Did Sandra Day O'Connor ruin her legacy with Bush vs Gore?

I’ve seen Sandra Day O’Connor a few times since she’s retired from the Supreme Court. For some reason, she always seems to be in the airport at the same time I am!

I think she made a horrible decision in deciding Bush vs Gore. Every time I think or see her, the first thing I think of is that decision.

Still, prior to Bush vs Gore, I thought she was a very reasonable and moderate judge. I certainly didn’t agree with every decision, but none of them enraged me. I never thought of her as an right wing rubber stamp (Scalia), a moron (Thomas), or having delusions of Godhood (Rehnquist).

Will O’Connor’s legacy be tarnished by the inexcusable Bush vs Gore decision? Right now, I think so. Perhaps in 50 years, she’ll be seen differently and her entire career can be evaluated.

Since you got it wrong on 3 other justices, I’m going with the odds and saying you got it wrong on O’Connor, too.

What exactly was the horrible decision?
Part of Bush v. Gore was that a state having different criteria for what constitutes a vote depending on the county is a violation of the equal protection clause. So a dimpled chad in doesn’t count in Volusia County but does in Miami-Dade County? I gotta say that any system where you did or did not vote (i.e. your intent) based on the county you’re from is messed up. This ruling was 7-2.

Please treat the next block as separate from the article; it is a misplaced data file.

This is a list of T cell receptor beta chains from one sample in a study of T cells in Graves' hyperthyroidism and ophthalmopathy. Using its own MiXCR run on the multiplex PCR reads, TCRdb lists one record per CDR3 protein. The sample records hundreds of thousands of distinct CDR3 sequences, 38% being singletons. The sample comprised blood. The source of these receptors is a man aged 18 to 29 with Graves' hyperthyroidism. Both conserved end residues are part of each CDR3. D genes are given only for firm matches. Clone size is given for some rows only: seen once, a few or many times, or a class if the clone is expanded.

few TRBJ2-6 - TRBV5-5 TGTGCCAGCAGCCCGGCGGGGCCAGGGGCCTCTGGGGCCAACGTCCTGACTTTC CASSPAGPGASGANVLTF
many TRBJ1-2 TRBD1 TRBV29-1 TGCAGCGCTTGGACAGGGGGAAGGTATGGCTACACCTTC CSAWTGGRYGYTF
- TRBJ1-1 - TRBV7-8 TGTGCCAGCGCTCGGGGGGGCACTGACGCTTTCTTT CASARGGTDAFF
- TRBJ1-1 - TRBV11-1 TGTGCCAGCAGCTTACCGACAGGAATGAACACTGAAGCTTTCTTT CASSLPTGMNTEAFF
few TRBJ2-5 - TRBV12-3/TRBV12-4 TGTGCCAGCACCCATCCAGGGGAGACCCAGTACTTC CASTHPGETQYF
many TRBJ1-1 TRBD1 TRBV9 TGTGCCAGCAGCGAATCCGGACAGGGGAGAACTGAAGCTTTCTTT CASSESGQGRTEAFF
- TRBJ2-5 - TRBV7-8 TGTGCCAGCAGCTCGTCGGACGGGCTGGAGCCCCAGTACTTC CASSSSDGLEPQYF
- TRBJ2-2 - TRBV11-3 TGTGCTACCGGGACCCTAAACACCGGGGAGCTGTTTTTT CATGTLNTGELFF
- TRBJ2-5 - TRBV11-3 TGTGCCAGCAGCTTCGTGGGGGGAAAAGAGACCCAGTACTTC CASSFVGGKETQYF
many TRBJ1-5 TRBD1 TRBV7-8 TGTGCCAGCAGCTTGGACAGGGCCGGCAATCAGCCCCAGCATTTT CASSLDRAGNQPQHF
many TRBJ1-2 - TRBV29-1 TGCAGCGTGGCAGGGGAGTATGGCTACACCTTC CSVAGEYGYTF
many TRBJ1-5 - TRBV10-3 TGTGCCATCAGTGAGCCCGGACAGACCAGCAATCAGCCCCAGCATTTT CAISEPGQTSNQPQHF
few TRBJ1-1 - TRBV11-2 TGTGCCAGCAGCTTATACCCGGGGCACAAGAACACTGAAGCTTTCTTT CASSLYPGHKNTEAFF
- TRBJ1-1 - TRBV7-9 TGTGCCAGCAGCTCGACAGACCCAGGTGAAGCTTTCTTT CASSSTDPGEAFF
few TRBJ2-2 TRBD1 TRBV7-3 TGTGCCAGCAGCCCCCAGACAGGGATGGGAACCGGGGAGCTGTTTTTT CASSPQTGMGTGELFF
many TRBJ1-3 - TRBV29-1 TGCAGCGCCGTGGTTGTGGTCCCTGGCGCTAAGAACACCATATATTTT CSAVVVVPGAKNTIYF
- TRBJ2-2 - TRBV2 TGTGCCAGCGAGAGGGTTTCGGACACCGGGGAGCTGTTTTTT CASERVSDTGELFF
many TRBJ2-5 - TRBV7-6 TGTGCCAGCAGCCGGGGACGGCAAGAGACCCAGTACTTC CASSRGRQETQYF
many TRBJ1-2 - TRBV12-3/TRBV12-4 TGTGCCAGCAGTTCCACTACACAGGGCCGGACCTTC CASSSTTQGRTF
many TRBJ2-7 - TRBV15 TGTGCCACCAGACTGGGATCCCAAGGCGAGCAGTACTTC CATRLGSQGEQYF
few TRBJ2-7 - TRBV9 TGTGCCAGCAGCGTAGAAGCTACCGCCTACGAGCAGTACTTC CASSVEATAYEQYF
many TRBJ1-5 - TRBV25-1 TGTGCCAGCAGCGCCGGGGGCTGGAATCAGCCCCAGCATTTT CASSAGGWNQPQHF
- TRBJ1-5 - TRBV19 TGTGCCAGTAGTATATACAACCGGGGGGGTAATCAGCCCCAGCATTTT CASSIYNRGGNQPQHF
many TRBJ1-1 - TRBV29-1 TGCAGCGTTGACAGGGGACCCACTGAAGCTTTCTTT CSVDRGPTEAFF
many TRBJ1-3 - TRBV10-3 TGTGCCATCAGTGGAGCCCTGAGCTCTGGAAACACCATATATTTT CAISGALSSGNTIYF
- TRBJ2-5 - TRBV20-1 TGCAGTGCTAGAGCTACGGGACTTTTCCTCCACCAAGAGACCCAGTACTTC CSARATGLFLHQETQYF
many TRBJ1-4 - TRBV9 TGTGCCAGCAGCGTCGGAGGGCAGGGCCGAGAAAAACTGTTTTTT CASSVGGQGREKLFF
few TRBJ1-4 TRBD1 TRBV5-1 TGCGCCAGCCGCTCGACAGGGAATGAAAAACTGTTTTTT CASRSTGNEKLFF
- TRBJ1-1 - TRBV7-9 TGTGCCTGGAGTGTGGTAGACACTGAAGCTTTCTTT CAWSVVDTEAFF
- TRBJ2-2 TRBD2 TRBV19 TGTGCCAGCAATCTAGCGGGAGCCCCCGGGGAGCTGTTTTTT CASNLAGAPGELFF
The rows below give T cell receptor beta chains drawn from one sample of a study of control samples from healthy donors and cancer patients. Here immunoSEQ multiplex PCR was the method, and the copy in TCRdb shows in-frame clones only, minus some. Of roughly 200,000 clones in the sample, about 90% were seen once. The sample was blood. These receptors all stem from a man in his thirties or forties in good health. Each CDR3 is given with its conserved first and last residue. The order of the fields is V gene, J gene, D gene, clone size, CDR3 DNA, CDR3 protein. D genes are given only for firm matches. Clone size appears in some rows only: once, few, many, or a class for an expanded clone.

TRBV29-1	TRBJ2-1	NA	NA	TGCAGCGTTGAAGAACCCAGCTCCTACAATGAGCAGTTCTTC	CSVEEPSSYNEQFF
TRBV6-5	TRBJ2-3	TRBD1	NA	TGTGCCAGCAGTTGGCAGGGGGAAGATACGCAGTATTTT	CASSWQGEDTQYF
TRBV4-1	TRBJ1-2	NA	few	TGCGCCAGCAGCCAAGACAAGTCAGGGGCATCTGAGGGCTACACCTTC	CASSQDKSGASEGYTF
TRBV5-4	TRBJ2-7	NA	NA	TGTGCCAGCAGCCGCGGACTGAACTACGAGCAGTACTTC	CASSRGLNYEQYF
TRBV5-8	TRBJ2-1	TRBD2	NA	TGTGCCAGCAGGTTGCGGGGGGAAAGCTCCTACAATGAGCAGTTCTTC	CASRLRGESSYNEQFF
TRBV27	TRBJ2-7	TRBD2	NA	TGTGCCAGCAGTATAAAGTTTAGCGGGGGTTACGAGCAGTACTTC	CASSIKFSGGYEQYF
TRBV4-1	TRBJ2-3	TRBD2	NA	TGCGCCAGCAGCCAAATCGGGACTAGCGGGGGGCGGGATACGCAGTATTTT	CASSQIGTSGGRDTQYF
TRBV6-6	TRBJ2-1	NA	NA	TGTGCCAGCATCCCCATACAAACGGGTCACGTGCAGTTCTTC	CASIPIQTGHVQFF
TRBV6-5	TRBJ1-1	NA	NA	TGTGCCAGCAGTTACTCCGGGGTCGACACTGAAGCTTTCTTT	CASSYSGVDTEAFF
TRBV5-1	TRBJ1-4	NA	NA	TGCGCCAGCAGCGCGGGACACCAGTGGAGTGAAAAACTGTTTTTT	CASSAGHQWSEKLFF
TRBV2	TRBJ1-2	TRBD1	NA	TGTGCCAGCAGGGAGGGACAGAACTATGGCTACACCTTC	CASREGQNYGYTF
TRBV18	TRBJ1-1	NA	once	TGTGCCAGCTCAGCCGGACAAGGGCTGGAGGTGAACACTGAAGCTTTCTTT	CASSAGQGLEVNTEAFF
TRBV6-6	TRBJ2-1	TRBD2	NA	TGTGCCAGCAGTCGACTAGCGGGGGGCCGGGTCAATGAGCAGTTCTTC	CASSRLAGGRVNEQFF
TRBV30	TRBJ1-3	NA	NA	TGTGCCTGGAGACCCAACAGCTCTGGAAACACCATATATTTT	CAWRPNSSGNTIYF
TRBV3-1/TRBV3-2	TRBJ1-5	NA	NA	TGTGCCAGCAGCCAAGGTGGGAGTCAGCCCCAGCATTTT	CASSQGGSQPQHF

So I guess you are saying the remedy part was horrible. My question is what law do you give priority to. Fla state law put a deadline on turning in the vote certifications. Harris as Sec’y of State could have granted an extension but didn’t claiming the extension was for natural disaster or other unavoidable issues. Was it partisan? Sure as hell was but no more than the grandstanding that the Palm Beach County canvassing board pulled. I still remember their outdoor conferences and that lady with the shrill vote announcing that “they” could come down to arrest her for counting vote to huge applause. SCOTUS had to give priority to one of all of the conflicting laws. Under the Constitution, the state legislature has final authority over the selection of electors. I remember that there was even talk that the Fla legislature could pass a bill appointing the electors and it would (probably) be Constitutional. According to SCOTUS, the Fla legislature gave overiding priority to having electors chosen by the safe-harbor time. ASSUMING that is true (and you could argue that if you want) then with less than 24 hours left before the deadline, SCOTUS was absolutely correct.

Also, do you account for all of the Republicans in the panhandle that didn’t vote because the media erroneously announced their polls closed and hour too early? If your attitude is “fuck 'em they should know.” then do you hold that Democrats